5. No more 360 reviews. Employee performance reviews used to be straightforward. A meeting with your manager or team lead, direct feedback, and recommendations for improvement. Then a few years ago we made it hard. Worse, really. We introduced 360s, which required peers to provide feedback on peers. The problem is, peer feedback is often positive and reassuring, which is fun to read but not very useful. Assigning peer surveys started to feel like assigning busy work. Manager/employee feedback should be flowing pretty freely back and forth throughout the year. No need to add performative paperwork on top of that natural interaction. So we're done with 360s, too.

6. No forgetting what we do here. We make project management, team communication, and email software. We are not a social impact company. Our impact is contained to what we do and how we do it. We write business books, blog a ton, speak regularly, we open source software, we give back an inordinate amount to our industry given our size. And we're damn proud of it. Our work, plus that kind of giving, should occupy our full attention. We don't have to solve deep social problems, chime in publicly whenever the world requests our opinion on the major issues of the day, or get behind one movement or another with time or treasure. These are all important topics, but they're not our topics at work — they're not what we collectively do here. Employees are free to take up whatever cause they want, support whatever movements they'd like, and speak out on whatever horrible injustices are being perpetrated on this group or that (and, unfortunately, there are far too many to choose from). But that's their business, not ours. We're in the business of making software, and a few tangential things that touch that edge. We're responsible for ourselves. That's more than enough for us.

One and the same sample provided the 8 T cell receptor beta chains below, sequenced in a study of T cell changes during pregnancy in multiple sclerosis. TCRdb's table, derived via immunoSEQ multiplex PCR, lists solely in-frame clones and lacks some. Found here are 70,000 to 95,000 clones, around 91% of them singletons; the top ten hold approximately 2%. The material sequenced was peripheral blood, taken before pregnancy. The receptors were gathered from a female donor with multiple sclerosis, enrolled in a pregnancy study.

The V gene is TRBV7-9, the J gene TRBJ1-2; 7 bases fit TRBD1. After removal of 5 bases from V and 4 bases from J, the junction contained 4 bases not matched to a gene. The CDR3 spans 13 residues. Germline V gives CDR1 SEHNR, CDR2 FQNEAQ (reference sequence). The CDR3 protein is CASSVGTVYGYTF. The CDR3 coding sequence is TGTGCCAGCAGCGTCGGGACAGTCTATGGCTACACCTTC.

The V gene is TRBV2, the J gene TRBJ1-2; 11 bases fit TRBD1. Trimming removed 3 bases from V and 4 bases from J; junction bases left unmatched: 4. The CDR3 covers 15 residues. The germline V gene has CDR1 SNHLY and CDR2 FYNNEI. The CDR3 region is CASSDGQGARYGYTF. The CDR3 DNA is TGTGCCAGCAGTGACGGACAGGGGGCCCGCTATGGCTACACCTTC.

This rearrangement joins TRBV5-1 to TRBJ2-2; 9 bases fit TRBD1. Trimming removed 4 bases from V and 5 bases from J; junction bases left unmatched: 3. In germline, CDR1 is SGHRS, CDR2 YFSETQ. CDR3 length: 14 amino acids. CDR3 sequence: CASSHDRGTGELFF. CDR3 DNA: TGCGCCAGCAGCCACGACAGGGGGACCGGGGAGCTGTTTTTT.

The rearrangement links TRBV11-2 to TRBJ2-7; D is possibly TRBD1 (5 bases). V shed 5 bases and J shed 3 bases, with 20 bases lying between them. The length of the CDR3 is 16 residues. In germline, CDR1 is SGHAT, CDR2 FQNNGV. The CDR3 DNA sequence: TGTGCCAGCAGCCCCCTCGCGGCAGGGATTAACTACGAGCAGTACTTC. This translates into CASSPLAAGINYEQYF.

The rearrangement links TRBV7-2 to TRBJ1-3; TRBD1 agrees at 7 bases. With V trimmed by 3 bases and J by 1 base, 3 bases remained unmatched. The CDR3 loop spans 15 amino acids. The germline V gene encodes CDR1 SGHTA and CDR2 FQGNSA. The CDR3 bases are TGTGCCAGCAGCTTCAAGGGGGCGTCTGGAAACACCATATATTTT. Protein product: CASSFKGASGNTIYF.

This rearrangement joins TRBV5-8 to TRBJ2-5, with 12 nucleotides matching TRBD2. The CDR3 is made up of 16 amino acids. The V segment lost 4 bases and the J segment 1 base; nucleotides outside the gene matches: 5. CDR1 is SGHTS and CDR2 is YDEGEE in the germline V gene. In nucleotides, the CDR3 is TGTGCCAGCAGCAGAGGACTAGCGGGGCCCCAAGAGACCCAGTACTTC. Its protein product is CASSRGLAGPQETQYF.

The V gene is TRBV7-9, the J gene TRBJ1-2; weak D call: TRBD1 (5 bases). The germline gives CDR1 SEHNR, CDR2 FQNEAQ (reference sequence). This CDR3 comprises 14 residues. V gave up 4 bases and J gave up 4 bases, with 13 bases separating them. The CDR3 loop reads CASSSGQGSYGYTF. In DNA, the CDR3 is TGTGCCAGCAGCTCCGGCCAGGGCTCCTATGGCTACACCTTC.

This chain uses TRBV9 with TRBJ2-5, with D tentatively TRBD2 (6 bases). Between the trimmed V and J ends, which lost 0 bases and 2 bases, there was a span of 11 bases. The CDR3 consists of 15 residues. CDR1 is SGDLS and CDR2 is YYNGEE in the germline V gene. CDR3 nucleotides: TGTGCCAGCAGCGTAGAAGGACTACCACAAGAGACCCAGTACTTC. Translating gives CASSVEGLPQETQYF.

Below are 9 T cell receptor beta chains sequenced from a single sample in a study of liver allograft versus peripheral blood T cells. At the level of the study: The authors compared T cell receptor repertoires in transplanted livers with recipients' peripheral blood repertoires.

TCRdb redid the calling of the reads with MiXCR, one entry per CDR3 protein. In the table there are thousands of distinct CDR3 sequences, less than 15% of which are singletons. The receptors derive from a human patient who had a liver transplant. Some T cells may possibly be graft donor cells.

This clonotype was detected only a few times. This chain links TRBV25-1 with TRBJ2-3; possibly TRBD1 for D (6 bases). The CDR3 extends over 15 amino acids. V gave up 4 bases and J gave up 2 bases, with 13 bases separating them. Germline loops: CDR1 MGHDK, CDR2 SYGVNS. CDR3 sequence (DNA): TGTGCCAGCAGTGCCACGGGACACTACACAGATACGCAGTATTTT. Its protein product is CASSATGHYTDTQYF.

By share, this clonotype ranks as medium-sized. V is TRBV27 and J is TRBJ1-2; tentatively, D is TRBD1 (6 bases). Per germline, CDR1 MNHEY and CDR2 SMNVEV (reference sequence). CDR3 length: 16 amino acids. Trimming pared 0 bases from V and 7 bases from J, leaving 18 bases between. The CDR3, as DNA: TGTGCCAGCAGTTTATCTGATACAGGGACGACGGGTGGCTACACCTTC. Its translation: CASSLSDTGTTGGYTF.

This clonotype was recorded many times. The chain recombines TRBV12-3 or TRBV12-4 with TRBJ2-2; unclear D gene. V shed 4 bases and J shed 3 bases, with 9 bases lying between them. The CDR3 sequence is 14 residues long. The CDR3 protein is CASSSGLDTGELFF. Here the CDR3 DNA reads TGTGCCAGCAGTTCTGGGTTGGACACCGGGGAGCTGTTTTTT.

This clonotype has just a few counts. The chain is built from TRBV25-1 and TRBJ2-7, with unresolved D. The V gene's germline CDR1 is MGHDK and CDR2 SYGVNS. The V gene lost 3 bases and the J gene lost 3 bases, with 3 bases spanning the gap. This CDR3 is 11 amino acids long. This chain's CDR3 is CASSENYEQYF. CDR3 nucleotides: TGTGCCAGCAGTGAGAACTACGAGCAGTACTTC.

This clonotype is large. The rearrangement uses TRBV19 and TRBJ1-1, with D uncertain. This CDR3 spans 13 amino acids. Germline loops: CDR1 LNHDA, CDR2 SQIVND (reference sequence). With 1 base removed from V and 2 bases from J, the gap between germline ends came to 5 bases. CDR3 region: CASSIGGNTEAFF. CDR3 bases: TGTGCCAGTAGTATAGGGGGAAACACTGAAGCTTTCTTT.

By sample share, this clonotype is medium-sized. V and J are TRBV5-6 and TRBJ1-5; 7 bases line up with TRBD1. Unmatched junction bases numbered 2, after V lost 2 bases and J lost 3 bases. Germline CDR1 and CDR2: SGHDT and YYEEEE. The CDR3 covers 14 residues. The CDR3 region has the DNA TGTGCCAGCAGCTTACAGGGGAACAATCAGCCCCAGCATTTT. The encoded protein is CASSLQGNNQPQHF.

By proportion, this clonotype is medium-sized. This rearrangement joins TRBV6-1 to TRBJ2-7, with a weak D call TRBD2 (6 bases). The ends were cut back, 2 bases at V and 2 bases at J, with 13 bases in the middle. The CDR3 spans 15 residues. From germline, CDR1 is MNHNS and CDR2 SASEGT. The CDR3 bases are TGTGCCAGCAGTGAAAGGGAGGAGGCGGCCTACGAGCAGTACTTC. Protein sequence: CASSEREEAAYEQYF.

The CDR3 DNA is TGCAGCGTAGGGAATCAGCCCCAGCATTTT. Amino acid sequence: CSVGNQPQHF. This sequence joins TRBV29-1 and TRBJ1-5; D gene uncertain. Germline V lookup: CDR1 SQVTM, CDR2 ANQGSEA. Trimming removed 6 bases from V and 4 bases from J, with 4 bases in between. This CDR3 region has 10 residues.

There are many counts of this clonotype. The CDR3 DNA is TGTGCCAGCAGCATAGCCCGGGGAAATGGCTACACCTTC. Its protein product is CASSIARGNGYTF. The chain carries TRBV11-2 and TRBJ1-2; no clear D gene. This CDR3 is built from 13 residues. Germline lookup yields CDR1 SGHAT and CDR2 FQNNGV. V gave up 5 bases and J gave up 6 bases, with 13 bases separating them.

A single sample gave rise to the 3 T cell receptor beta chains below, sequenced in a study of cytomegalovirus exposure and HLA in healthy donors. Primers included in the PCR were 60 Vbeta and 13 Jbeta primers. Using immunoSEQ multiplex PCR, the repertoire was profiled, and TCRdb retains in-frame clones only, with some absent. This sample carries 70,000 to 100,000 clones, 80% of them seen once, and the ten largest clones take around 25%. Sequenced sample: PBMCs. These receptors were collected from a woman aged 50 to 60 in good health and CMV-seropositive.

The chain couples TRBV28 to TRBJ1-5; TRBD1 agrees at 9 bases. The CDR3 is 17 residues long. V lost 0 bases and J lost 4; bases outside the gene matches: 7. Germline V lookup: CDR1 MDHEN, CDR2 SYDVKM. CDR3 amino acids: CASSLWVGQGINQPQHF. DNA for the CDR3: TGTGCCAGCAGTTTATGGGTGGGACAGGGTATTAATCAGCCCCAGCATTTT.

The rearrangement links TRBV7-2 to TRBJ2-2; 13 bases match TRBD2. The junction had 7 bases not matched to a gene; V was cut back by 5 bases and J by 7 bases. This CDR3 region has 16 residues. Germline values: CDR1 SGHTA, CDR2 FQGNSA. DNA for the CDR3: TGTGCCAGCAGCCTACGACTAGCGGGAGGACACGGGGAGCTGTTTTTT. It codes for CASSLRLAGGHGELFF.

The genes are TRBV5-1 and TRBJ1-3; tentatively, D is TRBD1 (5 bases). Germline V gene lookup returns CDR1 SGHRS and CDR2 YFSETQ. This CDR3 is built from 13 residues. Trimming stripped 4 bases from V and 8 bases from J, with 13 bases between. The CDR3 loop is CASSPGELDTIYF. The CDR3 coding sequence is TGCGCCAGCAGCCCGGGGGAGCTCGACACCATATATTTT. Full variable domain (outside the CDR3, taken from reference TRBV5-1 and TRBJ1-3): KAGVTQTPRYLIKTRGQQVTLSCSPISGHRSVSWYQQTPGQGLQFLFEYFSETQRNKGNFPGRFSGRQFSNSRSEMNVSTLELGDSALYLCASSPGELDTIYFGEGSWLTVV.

MM: I love the idea of profit sharing to get the entire team to focus on the one thing that really matters: the bottom line, profits, without which the company will surely cease to be.  

Regarding the Plate-Spinning Act mentioned in the first paragraph, if you watch the video all the way through to the finale, you almost surely get the impression that everything would come crashing down if there were just one more plate added to the mix. Imagine running your business that way! Obviously that is a recipe for ultimate failure and debilitating stress. Choose wisely!